Juggling work-life balance as a department chair: a community discussion

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Friday, March 8, 2024 1:00 PM EST
Series: AGU/AGI Heads and Chairs

Managing the demands of the day-to-day work, balancing the need for making progress on one's research, and seeking work-life balance often causes tension in the life of a department chair. Whether you have been a chair for a long time or are a fairly new chair, you have probably experienced this tension. Please join this community discussion to share and learn from each other as we discuss strategies to mitigate these competing demands on your time.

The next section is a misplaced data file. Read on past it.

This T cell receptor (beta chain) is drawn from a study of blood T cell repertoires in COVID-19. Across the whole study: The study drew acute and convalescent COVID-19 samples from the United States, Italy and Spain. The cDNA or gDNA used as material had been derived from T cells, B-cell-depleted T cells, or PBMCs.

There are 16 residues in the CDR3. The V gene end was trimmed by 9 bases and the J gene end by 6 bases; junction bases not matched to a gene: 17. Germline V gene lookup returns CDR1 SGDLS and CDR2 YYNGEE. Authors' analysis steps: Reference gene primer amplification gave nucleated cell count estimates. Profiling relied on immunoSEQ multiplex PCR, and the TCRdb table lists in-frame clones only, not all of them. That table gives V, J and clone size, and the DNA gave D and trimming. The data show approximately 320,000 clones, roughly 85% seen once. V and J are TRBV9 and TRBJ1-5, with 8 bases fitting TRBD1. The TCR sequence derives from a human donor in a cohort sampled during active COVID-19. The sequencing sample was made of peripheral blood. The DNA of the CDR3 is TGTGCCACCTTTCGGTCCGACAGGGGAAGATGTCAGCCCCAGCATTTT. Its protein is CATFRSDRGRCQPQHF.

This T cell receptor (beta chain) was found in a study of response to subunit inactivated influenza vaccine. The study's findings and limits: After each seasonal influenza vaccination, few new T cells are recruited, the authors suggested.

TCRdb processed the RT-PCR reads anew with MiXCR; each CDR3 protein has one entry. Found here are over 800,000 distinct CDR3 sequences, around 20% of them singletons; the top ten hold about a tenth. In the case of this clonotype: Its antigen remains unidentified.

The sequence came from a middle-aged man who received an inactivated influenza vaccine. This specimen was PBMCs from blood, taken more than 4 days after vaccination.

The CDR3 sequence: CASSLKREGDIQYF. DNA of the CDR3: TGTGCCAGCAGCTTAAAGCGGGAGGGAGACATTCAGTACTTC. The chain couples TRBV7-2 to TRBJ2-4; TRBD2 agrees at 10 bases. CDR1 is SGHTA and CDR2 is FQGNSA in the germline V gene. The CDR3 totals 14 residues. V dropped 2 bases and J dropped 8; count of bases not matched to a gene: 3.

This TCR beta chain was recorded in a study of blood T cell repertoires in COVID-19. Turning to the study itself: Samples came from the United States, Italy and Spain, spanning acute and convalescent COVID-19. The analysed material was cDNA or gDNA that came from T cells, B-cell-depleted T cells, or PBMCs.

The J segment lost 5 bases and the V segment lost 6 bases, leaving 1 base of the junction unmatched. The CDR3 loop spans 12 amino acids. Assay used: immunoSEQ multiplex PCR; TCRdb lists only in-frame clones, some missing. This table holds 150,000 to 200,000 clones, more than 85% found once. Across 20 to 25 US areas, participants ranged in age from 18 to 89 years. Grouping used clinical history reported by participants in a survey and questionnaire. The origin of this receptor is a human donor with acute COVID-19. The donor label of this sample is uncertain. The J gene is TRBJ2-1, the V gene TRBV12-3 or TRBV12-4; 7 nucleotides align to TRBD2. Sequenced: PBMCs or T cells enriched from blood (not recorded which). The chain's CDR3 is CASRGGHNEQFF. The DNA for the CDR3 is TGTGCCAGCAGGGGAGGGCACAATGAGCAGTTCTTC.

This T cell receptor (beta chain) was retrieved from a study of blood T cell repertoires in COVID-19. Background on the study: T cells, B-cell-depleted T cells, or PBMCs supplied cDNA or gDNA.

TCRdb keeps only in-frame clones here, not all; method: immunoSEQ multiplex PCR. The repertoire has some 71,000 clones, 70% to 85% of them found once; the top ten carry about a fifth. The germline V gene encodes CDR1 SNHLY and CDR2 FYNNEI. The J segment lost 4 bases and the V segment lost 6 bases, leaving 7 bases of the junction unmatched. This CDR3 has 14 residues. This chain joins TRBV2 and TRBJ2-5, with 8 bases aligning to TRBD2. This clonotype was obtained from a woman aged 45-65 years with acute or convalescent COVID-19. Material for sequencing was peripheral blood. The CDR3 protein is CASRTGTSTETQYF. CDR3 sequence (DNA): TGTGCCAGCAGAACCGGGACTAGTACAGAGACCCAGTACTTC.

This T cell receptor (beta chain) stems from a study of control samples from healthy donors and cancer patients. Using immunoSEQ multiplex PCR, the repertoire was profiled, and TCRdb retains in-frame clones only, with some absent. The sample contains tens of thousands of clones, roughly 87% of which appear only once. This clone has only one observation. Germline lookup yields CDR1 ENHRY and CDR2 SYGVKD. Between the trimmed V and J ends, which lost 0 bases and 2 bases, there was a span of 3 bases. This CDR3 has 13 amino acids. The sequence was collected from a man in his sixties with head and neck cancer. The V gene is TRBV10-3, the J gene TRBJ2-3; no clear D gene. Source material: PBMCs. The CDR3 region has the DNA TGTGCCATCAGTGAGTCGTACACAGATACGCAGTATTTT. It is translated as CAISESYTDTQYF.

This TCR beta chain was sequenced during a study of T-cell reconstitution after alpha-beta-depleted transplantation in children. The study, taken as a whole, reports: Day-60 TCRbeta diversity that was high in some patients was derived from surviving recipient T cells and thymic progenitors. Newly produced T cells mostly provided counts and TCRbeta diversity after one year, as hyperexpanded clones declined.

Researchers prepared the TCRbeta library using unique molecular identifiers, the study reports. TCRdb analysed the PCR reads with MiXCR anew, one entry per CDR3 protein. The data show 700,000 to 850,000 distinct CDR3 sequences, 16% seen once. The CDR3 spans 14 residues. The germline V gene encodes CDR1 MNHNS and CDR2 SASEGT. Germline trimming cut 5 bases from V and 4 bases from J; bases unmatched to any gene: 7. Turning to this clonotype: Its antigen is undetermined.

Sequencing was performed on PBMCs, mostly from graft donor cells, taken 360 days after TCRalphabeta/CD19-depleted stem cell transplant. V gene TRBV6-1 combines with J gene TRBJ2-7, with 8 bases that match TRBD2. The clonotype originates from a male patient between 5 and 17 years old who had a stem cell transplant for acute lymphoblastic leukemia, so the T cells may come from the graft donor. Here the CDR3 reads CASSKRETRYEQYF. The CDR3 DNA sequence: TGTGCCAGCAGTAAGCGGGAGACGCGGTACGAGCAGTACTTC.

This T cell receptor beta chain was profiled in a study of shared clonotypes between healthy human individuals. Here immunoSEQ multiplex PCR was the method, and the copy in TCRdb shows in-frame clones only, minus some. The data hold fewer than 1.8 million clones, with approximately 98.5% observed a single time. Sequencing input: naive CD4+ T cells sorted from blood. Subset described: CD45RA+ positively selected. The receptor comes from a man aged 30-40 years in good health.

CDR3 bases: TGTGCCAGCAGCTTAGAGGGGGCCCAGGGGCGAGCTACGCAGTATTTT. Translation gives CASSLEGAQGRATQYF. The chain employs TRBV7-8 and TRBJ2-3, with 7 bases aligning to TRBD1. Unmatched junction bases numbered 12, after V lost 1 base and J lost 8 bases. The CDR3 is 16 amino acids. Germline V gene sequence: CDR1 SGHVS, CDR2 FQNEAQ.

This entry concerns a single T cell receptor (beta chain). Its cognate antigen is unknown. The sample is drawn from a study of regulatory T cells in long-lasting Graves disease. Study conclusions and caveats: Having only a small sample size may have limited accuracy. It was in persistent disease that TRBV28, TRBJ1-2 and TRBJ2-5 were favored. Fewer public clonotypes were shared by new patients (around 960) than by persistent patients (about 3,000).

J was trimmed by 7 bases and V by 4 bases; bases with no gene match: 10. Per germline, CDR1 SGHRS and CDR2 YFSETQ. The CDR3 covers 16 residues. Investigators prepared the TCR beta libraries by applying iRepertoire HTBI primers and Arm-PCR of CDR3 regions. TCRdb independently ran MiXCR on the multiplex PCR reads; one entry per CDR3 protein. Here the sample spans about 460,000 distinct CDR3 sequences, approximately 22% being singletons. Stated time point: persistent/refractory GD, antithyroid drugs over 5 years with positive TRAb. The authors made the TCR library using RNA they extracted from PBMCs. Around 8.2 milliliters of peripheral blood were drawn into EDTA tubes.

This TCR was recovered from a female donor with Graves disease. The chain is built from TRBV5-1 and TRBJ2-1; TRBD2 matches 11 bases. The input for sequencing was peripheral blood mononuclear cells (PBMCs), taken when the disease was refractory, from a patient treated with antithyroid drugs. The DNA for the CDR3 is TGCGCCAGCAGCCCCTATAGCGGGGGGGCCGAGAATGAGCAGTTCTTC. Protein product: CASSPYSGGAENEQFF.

Summary and Recommendations / Examples from the Webinar Discussion

Strategies for Managing Work-Life Balance

The speakers and participants shared some tips and examples of how they cope with the demands of their roles, such as compartmentalization, delegation, communication, praise, and self-care. They also emphasized the importance of setting boundaries, prioritizing tasks, being flexible, and seeking support from peers and mentors. Some of the speakers also mentioned how they have adapted their research and teaching activities during the pandemic.

Challenges and Opportunities for Department Chairs